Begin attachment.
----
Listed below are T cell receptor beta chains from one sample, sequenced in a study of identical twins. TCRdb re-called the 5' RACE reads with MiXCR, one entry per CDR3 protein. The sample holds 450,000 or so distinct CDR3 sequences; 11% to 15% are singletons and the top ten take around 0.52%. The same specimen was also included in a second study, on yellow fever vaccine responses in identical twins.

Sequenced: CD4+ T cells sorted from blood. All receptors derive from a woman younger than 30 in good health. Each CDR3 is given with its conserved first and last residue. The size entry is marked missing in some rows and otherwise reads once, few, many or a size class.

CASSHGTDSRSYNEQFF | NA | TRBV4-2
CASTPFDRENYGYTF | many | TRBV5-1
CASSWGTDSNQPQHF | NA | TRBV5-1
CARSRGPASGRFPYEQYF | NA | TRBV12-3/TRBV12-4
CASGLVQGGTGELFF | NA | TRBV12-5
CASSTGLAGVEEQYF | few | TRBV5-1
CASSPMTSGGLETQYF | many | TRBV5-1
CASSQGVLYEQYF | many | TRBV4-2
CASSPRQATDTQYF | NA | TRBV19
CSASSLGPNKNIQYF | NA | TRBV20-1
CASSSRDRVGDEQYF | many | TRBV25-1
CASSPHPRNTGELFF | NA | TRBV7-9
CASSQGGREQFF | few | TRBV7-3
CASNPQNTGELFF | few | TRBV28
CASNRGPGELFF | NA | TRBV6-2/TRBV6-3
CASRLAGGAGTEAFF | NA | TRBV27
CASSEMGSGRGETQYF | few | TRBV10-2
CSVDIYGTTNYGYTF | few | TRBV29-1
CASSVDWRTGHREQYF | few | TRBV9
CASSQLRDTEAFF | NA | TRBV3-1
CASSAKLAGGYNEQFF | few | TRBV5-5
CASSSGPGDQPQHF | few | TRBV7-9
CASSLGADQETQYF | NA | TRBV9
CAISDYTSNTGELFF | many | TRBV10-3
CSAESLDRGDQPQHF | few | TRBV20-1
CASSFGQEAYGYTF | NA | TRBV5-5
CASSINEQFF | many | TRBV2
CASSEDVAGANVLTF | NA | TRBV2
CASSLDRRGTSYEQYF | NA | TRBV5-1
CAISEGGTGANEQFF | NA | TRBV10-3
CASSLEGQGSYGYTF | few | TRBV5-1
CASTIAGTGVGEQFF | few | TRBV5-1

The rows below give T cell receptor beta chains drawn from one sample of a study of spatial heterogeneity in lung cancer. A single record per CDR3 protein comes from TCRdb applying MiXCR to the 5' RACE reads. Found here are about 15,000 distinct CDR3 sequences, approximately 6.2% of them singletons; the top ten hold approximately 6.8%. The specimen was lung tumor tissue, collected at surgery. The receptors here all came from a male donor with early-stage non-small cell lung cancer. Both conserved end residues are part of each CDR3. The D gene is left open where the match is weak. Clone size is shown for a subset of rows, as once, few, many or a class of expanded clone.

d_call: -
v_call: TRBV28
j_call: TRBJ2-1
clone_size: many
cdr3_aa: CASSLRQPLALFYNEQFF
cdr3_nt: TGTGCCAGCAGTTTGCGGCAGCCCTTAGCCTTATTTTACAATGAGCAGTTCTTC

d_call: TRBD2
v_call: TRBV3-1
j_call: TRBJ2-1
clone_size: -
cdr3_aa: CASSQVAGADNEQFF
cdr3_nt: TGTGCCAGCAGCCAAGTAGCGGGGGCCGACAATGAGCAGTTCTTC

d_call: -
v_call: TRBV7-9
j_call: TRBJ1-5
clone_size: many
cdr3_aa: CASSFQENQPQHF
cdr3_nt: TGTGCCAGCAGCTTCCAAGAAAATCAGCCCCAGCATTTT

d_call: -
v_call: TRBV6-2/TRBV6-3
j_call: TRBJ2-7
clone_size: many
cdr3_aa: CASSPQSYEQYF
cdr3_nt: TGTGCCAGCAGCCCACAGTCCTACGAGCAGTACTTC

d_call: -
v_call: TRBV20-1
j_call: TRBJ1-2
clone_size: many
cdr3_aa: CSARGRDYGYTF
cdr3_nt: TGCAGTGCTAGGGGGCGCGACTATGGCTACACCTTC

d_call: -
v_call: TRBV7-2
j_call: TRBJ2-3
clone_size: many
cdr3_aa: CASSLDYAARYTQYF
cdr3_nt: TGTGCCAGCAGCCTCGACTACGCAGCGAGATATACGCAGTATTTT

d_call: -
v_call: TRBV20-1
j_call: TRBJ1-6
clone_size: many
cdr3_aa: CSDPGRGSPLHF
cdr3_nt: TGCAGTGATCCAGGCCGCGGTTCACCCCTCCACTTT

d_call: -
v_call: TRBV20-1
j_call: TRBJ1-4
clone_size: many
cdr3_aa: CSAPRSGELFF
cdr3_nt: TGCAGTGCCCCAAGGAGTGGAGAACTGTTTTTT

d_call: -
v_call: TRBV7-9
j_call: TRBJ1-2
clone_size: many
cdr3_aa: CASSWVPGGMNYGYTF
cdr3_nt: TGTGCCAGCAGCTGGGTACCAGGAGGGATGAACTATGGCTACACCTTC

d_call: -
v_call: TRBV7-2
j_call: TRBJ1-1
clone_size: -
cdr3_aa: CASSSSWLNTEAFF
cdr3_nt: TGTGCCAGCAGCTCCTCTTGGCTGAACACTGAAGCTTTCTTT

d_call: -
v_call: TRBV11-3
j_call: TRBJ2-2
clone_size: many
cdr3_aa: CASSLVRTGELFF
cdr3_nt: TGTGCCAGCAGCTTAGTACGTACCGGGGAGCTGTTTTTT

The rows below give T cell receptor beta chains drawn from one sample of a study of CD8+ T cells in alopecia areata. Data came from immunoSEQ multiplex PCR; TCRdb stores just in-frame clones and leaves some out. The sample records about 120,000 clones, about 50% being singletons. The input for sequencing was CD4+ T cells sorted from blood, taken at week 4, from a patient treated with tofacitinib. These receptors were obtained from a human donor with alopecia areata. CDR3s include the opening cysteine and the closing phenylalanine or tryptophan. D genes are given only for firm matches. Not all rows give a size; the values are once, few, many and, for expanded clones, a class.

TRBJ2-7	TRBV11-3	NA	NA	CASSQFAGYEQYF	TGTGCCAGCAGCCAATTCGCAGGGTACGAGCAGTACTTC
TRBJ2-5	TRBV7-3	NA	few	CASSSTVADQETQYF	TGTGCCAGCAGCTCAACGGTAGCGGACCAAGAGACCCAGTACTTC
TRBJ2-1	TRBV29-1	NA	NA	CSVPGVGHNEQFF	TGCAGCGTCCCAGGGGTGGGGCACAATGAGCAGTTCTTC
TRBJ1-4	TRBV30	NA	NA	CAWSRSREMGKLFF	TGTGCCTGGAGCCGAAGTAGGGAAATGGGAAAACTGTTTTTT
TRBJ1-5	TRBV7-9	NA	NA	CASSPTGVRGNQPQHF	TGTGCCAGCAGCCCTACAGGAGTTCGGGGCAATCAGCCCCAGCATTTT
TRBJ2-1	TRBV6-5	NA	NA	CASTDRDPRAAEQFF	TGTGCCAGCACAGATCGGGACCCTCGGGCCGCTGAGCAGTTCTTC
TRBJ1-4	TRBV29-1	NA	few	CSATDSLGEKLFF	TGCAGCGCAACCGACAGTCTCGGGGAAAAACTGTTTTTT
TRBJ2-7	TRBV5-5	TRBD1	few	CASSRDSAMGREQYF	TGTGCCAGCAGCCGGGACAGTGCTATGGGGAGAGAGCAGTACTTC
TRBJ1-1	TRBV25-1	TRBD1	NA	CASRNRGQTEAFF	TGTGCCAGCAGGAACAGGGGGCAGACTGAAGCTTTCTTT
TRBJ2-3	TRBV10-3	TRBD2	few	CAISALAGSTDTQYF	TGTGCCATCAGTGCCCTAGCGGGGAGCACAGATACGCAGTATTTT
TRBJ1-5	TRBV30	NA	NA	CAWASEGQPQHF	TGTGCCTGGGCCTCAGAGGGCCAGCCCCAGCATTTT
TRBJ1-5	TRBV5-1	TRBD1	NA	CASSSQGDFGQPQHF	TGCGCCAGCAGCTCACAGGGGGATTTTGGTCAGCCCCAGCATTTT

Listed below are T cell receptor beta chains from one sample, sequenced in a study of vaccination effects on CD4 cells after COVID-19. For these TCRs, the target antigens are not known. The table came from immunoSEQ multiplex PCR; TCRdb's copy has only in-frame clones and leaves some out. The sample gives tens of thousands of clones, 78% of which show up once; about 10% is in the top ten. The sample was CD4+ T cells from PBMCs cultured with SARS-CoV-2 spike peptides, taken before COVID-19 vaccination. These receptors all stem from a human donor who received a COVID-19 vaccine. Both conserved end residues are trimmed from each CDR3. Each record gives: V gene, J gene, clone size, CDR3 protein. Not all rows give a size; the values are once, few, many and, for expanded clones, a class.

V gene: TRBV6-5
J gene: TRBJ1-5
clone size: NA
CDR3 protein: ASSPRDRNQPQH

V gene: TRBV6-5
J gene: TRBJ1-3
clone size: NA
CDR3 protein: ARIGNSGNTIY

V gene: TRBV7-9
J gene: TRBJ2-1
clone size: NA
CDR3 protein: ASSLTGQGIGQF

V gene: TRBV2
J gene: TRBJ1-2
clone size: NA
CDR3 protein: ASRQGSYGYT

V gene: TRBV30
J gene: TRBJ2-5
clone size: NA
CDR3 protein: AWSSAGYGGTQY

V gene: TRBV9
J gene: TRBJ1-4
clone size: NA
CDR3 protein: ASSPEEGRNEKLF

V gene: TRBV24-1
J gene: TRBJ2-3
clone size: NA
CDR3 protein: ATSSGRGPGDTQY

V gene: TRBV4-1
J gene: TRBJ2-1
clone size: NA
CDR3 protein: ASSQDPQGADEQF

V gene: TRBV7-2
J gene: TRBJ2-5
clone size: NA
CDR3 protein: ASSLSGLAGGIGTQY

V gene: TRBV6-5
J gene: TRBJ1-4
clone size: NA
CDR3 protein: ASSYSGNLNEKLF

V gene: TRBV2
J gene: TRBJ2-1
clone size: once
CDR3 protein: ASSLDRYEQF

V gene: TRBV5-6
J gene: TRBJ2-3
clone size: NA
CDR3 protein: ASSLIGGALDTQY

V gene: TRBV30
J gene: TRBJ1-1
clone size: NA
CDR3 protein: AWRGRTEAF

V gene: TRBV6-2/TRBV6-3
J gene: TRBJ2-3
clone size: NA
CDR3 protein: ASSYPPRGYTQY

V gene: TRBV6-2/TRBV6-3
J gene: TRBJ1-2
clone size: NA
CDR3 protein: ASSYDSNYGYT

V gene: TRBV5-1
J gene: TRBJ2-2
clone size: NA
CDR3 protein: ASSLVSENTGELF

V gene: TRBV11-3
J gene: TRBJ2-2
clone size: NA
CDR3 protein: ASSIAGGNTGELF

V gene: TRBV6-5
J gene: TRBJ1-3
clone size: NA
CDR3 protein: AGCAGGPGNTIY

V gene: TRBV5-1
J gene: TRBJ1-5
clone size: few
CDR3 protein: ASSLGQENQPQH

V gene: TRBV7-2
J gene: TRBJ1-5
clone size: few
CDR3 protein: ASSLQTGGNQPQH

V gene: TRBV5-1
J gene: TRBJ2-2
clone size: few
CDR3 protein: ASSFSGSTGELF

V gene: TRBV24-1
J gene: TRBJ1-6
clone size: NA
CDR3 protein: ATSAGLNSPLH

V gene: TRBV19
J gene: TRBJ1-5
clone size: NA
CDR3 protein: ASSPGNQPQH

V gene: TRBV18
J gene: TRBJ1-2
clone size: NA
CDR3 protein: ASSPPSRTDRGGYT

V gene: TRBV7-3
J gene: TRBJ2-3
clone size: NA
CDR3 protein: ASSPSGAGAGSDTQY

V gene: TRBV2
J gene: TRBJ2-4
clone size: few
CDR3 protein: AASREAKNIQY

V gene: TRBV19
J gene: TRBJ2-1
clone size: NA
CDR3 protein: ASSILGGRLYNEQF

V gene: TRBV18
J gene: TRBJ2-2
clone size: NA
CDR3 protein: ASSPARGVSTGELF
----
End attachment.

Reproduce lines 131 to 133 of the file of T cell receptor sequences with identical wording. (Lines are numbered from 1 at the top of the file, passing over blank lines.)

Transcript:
CDR3 protein: ASRQGSYGYT

V gene: TRBV30
J gene: TRBJ2-5